Education: Morning Roundup, L.A. Teachers in Spotlight

Morning Roundup:

From the Los Angeles Times: Teachers union agrees to reopen talks on evaluations

Union president says he will meet with L.A. Unified leaders to discuss changes, but refuses to say whether the value-added method, even as just a part of teacher reviews, will be on the table.

From the Los Angeles Times: L.A.'s leaders in learning

At some elementary schools, students improve their test scores year after year. At others, they stagnate or fall behind. Data that go unused could offer insights into why.

From Politico: President Obama's truce with teachers

In the past few weeks, President Barack Obama delivered two major speeches touting education reforms. He invited teachers to the Rose Garden and pushed the House to pass an emergency spending bill saving thousands of school jobs. This week, his education chief is traveling on a cross-country bus tour to highlight school success stories.

From The New York Times: Students, Welcome to College; Parents, Go Home

Faced with parents who have a hard time saying goodbye to their freshmen, colleges formalize the split.

From The Washington Post: Incoming college freshmen face lessons in handling credit, staying out of debt

Entering freshmen at colleges across the country will be the first class of regular semester students to face credit card restrictions under the Credit Card Accountability, Responsibility, and Disclosure Act of 2009.

Photo via.

via Barry Schapiro / Twitter

The phrase "stay in your lane" is usually lobbed at celebrities who talk about politics on Twitter by people who disagree with them. People in the sports world will often get a "stick to sports" when they try to have an opinion that lies outside of the field of play.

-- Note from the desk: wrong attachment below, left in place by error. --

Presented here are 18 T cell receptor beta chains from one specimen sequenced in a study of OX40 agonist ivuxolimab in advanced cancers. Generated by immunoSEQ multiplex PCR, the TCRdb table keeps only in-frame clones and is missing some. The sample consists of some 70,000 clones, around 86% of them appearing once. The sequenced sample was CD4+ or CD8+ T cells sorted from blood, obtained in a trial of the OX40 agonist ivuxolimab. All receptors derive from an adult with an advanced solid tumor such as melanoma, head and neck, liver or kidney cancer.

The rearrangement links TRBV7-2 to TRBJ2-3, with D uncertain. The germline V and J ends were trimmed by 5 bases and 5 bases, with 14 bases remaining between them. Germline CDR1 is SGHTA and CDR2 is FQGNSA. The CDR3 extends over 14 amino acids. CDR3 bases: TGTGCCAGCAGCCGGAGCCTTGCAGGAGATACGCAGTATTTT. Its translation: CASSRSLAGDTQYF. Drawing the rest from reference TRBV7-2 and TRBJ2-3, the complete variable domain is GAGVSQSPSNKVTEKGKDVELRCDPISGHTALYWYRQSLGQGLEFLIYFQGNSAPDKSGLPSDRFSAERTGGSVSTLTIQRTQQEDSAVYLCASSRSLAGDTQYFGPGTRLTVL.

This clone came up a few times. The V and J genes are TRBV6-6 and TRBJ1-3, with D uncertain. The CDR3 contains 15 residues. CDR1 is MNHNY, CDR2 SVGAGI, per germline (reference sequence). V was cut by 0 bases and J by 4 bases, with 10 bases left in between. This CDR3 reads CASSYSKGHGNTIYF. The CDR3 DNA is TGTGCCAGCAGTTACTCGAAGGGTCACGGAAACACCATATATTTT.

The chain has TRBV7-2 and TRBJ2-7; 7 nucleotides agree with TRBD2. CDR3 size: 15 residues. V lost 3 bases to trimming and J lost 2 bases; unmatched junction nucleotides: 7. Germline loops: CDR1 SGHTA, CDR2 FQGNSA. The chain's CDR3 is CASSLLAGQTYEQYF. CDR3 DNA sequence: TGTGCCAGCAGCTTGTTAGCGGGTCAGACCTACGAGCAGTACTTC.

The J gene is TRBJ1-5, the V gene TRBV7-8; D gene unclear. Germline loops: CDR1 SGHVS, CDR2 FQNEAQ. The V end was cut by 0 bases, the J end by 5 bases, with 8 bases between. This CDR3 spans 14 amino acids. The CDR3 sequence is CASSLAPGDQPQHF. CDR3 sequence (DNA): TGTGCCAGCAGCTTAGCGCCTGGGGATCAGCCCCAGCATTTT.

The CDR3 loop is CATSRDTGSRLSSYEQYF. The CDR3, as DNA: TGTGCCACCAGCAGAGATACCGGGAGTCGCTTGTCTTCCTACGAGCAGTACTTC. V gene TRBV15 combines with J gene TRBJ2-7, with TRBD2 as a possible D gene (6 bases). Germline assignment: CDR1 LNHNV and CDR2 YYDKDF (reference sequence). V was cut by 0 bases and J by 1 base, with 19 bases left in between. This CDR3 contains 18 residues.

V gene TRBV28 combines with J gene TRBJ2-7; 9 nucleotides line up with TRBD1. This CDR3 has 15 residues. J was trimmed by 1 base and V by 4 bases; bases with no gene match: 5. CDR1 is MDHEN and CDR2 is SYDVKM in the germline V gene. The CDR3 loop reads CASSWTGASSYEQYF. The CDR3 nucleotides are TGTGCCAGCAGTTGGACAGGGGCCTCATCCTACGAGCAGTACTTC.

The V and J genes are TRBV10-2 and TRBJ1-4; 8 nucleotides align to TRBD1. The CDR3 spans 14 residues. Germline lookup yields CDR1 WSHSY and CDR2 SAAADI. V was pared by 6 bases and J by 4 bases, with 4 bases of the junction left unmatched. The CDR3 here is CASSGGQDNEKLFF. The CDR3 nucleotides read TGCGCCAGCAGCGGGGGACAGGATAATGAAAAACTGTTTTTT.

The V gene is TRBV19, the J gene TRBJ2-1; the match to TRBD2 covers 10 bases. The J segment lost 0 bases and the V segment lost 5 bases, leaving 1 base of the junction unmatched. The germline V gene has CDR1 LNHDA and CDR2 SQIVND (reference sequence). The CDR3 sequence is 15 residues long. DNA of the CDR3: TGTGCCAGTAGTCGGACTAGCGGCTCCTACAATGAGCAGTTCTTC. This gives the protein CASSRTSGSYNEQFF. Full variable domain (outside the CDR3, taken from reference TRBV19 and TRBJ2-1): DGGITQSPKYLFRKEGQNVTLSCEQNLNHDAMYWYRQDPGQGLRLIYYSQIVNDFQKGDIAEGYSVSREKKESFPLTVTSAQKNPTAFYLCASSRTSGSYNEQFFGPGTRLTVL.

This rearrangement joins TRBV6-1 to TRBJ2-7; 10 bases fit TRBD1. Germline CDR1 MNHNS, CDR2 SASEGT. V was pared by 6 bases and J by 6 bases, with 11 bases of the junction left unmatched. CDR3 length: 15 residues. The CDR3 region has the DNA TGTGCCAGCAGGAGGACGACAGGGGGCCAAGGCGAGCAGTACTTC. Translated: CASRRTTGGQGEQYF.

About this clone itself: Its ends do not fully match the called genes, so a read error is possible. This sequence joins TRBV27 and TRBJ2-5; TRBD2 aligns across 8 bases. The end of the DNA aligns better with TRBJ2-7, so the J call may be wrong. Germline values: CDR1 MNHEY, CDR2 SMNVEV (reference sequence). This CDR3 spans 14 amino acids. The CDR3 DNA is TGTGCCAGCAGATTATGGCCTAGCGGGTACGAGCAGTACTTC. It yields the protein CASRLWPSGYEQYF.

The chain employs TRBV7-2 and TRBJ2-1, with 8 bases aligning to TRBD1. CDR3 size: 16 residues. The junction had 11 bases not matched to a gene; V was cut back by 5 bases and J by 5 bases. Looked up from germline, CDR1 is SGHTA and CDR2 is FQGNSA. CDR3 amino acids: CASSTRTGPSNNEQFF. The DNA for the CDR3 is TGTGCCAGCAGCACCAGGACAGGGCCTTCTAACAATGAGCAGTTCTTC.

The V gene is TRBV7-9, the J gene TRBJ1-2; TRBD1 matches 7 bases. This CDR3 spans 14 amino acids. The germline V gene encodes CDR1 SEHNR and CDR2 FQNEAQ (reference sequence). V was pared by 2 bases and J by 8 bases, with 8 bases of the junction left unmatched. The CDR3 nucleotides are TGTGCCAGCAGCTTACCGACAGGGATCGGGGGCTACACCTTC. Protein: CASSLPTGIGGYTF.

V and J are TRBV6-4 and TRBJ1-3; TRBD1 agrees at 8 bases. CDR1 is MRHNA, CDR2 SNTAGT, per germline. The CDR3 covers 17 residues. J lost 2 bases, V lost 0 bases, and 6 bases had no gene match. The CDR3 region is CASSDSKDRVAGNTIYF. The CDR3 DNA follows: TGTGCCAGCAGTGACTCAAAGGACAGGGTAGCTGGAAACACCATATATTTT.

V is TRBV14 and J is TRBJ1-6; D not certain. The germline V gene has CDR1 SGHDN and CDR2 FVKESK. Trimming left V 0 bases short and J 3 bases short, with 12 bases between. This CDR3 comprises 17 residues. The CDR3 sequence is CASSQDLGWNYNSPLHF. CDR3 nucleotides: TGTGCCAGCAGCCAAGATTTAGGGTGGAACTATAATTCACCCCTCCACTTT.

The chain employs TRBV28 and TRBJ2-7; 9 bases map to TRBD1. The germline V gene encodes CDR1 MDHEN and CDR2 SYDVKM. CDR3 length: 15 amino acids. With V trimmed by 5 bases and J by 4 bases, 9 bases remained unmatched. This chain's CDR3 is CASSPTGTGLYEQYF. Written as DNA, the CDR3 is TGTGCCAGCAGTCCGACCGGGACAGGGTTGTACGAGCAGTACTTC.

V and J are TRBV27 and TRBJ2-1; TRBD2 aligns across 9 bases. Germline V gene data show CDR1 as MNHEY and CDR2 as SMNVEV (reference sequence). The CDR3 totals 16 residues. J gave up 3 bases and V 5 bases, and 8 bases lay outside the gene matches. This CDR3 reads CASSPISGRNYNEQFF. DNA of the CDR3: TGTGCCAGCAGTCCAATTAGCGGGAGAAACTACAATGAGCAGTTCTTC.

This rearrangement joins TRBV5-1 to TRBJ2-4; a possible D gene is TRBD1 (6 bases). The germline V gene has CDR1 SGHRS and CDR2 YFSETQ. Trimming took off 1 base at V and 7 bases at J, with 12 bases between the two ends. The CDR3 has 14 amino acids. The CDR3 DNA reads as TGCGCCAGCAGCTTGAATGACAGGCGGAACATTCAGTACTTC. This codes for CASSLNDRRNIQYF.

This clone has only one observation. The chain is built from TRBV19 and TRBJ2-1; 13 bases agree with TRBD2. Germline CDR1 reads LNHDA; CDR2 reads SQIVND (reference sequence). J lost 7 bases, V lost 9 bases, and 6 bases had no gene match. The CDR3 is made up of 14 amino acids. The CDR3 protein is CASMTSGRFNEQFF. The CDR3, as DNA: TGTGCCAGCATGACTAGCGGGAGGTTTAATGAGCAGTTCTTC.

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The Free the Nipple movement is trying to remove the stigma on women's breasts by making it culturally acceptable and legal for women to go topless in public. But it turns out, Free the Nipple might be fighting on the wrong front and should be focusing on freeing the nipple in a place you'd never expect. Your own home.

A woman in Utah is facing criminal charges for not wearing a shirt in her house, with prosecutors arguing that women's chests are culturally considered lewd.

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In August, the Recording Academy hired their first female CEO, Deborah Dugan. Ten days before the Grammys, Dugan was placed on administrative leave for misconduct allegations after a female employee said Dugan was "abusive" and created a "toxic and intolerable" work environment. However, Dugan says she was actually removed from her position for complaining to human resources about sexual harassment, pay disparities, and conflicts of interest in the award show's nomination process.

Just five days before the Grammys, Dugan filed a complaint with the Equal Employment Opportunity Commission, and her claims are many. Dugan says she was paid less than former CEO Neil Portnow. In 2018, Portnow received criticism for saying women need to "step up" when only two female acts won Grammys. Portnow decided to not renew his contract shortly after. Dugan says she was also asked to hire Portnow as a consultant for $750,000 a year, which she refused to do.

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